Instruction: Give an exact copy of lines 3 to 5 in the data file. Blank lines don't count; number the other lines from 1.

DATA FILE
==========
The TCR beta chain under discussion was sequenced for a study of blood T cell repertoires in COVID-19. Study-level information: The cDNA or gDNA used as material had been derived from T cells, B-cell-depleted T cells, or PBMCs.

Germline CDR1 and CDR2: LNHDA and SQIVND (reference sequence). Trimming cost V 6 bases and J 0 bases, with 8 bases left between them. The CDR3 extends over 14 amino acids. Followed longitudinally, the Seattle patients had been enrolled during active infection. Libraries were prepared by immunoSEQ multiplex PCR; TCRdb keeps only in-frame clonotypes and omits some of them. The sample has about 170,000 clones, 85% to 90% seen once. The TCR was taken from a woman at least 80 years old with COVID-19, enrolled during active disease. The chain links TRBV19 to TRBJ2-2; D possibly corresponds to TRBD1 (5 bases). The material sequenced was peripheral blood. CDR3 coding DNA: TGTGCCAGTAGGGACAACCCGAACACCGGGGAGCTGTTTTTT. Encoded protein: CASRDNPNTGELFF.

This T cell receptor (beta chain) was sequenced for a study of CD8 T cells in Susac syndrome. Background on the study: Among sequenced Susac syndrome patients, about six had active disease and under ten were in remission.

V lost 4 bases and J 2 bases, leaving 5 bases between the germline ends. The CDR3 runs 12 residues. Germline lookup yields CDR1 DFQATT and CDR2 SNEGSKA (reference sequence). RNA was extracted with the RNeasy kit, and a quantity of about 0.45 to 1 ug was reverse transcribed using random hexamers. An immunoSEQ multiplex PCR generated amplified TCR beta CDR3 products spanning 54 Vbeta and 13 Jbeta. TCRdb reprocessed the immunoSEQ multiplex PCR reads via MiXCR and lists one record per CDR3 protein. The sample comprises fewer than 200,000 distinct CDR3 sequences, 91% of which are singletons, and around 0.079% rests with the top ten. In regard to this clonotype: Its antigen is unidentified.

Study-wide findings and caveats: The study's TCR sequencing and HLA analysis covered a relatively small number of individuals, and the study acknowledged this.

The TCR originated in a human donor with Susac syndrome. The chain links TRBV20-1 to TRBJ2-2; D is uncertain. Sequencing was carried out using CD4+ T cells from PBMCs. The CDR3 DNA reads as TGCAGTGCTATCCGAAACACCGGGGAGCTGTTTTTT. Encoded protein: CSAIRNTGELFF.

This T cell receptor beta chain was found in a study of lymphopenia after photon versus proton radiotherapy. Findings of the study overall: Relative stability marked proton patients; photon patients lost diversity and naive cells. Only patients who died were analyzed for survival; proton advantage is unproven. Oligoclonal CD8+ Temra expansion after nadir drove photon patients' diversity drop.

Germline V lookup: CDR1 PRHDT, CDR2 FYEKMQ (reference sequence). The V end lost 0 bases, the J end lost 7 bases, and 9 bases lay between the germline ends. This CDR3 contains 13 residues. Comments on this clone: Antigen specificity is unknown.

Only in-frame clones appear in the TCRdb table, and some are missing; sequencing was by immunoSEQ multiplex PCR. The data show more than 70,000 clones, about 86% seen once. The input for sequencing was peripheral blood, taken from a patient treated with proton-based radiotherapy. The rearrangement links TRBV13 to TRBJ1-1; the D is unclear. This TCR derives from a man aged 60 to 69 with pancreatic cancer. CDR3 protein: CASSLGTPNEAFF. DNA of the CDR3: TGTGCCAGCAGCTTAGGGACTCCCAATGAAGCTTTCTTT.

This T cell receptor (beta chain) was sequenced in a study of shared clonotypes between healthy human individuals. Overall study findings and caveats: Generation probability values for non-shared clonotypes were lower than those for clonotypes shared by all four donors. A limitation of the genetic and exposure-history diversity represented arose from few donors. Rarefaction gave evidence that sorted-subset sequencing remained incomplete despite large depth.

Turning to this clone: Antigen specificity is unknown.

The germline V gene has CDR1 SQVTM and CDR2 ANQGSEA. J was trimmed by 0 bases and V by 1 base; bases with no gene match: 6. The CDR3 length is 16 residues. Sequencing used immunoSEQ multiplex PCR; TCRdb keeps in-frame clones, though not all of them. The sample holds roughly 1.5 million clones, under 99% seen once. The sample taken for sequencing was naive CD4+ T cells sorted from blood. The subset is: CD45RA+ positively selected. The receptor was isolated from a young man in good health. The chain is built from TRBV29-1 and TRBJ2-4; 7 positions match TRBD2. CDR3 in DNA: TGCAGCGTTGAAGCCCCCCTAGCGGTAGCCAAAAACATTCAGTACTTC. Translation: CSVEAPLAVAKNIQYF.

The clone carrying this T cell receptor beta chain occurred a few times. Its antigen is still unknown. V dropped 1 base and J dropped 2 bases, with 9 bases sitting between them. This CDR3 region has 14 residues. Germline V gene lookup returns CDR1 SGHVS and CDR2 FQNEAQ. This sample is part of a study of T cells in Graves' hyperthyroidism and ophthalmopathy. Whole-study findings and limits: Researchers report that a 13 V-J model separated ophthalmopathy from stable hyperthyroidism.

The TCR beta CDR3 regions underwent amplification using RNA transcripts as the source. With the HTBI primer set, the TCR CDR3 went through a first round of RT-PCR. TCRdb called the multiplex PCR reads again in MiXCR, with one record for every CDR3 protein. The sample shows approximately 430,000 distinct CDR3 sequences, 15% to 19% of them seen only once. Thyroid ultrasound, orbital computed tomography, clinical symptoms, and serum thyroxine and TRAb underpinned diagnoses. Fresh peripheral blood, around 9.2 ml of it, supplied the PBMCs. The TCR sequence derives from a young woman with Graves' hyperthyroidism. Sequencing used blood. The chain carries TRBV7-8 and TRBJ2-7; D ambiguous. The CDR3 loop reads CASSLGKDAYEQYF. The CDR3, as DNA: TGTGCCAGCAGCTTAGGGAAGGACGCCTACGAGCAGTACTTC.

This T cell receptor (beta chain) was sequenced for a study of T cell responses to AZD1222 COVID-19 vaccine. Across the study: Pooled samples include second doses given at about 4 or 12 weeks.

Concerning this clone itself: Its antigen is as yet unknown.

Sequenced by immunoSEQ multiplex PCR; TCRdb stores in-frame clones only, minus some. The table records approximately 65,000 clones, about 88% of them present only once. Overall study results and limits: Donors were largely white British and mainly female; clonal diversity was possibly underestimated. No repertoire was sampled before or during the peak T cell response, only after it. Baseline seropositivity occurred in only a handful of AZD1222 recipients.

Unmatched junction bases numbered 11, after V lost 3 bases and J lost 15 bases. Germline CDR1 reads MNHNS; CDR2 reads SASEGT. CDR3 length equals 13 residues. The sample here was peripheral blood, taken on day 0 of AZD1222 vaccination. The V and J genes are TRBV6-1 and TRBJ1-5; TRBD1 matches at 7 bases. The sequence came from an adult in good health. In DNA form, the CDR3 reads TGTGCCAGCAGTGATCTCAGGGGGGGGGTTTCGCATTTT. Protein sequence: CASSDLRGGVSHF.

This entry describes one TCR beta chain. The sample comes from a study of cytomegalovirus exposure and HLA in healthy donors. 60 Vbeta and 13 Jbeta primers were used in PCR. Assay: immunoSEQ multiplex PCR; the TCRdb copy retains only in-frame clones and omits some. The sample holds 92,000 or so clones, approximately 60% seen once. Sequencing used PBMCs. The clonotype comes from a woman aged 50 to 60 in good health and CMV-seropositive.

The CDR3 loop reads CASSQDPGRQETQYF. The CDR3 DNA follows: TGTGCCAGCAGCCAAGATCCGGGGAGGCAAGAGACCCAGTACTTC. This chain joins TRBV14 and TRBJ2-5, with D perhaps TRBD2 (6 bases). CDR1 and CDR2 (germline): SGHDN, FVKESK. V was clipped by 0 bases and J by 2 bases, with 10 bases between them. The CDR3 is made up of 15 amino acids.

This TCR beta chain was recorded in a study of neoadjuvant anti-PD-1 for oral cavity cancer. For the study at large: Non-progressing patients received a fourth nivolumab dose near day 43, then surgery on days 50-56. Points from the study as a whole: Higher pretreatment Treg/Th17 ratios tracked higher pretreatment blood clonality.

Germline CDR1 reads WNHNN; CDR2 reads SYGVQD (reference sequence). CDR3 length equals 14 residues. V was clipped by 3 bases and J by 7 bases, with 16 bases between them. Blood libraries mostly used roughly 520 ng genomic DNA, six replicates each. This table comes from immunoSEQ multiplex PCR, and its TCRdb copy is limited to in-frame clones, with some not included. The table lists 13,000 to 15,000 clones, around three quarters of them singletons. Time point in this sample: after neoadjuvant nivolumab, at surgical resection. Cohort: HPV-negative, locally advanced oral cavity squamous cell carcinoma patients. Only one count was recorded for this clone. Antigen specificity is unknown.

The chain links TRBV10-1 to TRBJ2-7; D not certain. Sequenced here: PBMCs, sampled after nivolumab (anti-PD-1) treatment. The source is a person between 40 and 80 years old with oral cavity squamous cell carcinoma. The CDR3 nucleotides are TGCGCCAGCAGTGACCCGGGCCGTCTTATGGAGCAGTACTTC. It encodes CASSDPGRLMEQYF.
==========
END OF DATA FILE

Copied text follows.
This T cell receptor (beta chain) was sequenced for a study of CD8 T cells in Susac syndrome. Background on the study: Among sequenced Susac syndrome patients, about six had active disease and under ten were in remission.

V lost 4 bases and J 2 bases, leaving 5 bases between the germline ends. The CDR3 runs 12 residues. Germline lookup yields CDR1 DFQATT and CDR2 SNEGSKA (reference sequence). RNA was extracted with the RNeasy kit, and a quantity of about 0.45 to 1 ug was reverse transcribed using random hexamers. An immunoSEQ multiplex PCR generated amplified TCR beta CDR3 products spanning 54 Vbeta and 13 Jbeta. TCRdb reprocessed the immunoSEQ multiplex PCR reads via MiXCR and lists one record per CDR3 protein. The sample comprises fewer than 200,000 distinct CDR3 sequences, 91% of which are singletons, and around 0.079% rests with the top ten. In regard to this clonotype: Its antigen is unidentified.

Study-wide findings and caveats: The study's TCR sequencing and HLA analysis covered a relatively small number of individuals, and the study acknowledged this.